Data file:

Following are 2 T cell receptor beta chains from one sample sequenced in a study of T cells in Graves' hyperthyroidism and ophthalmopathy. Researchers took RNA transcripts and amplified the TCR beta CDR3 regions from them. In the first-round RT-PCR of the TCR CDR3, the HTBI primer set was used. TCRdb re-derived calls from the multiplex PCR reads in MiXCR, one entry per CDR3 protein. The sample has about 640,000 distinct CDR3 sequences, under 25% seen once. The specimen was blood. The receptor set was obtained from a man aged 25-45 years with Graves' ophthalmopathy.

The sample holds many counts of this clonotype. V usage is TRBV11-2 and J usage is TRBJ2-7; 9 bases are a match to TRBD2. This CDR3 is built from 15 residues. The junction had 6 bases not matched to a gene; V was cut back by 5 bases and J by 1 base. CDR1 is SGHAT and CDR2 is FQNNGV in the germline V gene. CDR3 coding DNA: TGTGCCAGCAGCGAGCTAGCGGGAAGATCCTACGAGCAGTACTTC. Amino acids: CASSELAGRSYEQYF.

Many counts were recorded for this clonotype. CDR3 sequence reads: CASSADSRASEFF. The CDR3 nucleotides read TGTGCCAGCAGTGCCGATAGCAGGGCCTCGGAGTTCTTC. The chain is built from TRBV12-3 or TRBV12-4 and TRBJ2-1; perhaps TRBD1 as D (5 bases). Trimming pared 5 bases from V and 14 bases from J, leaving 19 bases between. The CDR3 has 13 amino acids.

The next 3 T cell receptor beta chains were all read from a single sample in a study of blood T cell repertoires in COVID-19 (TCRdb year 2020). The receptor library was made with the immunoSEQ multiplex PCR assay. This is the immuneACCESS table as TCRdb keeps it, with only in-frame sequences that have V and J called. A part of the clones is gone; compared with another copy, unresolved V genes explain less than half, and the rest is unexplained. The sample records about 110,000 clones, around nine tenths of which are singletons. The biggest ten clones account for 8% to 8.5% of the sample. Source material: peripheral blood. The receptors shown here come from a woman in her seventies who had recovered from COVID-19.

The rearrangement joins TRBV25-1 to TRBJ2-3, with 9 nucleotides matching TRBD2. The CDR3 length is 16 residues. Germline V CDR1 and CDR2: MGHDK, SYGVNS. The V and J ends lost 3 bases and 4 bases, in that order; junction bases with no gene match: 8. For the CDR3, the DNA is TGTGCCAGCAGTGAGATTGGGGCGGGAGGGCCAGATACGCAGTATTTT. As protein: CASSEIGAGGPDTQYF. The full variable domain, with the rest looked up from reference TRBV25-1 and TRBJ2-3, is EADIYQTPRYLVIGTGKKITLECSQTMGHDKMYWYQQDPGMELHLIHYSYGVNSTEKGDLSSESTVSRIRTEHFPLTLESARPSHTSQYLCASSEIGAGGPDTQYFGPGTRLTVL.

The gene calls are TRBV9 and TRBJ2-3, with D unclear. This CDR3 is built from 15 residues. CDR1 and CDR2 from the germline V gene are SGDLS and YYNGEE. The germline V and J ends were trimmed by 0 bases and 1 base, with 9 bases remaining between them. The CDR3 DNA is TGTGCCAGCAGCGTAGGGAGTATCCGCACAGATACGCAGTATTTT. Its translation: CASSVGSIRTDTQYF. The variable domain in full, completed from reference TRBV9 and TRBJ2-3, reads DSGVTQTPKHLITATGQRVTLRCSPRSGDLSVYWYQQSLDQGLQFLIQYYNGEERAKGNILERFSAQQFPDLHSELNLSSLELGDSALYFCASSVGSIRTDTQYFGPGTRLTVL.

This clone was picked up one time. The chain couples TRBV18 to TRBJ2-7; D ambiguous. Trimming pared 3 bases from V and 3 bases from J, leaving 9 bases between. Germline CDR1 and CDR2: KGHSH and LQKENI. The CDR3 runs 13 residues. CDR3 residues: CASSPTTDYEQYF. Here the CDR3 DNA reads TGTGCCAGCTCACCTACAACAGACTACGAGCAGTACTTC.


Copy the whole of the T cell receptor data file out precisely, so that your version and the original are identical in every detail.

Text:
Following are 2 T cell receptor beta chains from one sample sequenced in a study of T cells in Graves' hyperthyroidism and ophthalmopathy. Researchers took RNA transcripts and amplified the TCR beta CDR3 regions from them. In the first-round RT-PCR of the TCR CDR3, the HTBI primer set was used. TCRdb re-derived calls from the multiplex PCR reads in MiXCR, one entry per CDR3 protein. The sample has about 640,000 distinct CDR3 sequences, under 25% seen once. The specimen was blood. The receptor set was obtained from a man aged 25-45 years with Graves' ophthalmopathy.

The sample holds many counts of this clonotype. V usage is TRBV11-2 and J usage is TRBJ2-7; 9 bases are a match to TRBD2. This CDR3 is built from 15 residues. The junction had 6 bases not matched to a gene; V was cut back by 5 bases and J by 1 base. CDR1 is SGHAT and CDR2 is FQNNGV in the germline V gene. CDR3 coding DNA: TGTGCCAGCAGCGAGCTAGCGGGAAGATCCTACGAGCAGTACTTC. Amino acids: CASSELAGRSYEQYF.

Many counts were recorded for this clonotype. CDR3 sequence reads: CASSADSRASEFF. The CDR3 nucleotides read TGTGCCAGCAGTGCCGATAGCAGGGCCTCGGAGTTCTTC. The chain is built from TRBV12-3 or TRBV12-4 and TRBJ2-1; perhaps TRBD1 as D (5 bases). Trimming pared 5 bases from V and 14 bases from J, leaving 19 bases between. The CDR3 has 13 amino acids.

The next 3 T cell receptor beta chains were all read from a single sample in a study of blood T cell repertoires in COVID-19 (TCRdb year 2020). The receptor library was made with the immunoSEQ multiplex PCR assay. This is the immuneACCESS table as TCRdb keeps it, with only in-frame sequences that have V and J called. A part of the clones is gone; compared with another copy, unresolved V genes explain less than half, and the rest is unexplained. The sample records about 110,000 clones, around nine tenths of which are singletons. The biggest ten clones account for 8% to 8.5% of the sample. Source material: peripheral blood. The receptors shown here come from a woman in her seventies who had recovered from COVID-19.

The rearrangement joins TRBV25-1 to TRBJ2-3, with 9 nucleotides matching TRBD2. The CDR3 length is 16 residues. Germline V CDR1 and CDR2: MGHDK, SYGVNS. The V and J ends lost 3 bases and 4 bases, in that order; junction bases with no gene match: 8. For the CDR3, the DNA is TGTGCCAGCAGTGAGATTGGGGCGGGAGGGCCAGATACGCAGTATTTT. As protein: CASSEIGAGGPDTQYF. The full variable domain, with the rest looked up from reference TRBV25-1 and TRBJ2-3, is EADIYQTPRYLVIGTGKKITLECSQTMGHDKMYWYQQDPGMELHLIHYSYGVNSTEKGDLSSESTVSRIRTEHFPLTLESARPSHTSQYLCASSEIGAGGPDTQYFGPGTRLTVL.

The gene calls are TRBV9 and TRBJ2-3, with D unclear. This CDR3 is built from 15 residues. CDR1 and CDR2 from the germline V gene are SGDLS and YYNGEE. The germline V and J ends were trimmed by 0 bases and 1 base, with 9 bases remaining between them. The CDR3 DNA is TGTGCCAGCAGCGTAGGGAGTATCCGCACAGATACGCAGTATTTT. Its translation: CASSVGSIRTDTQYF. The variable domain in full, completed from reference TRBV9 and TRBJ2-3, reads DSGVTQTPKHLITATGQRVTLRCSPRSGDLSVYWYQQSLDQGLQFLIQYYNGEERAKGNILERFSAQQFPDLHSELNLSSLELGDSALYFCASSVGSIRTDTQYFGPGTRLTVL.

This clone was picked up one time. The chain couples TRBV18 to TRBJ2-7; D ambiguous. Trimming pared 3 bases from V and 3 bases from J, leaving 9 bases between. Germline CDR1 and CDR2: KGHSH and LQKENI. The CDR3 runs 13 residues. CDR3 residues: CASSPTTDYEQYF. Here the CDR3 DNA reads TGTGCCAGCTCACCTACAACAGACTACGAGCAGTACTTC.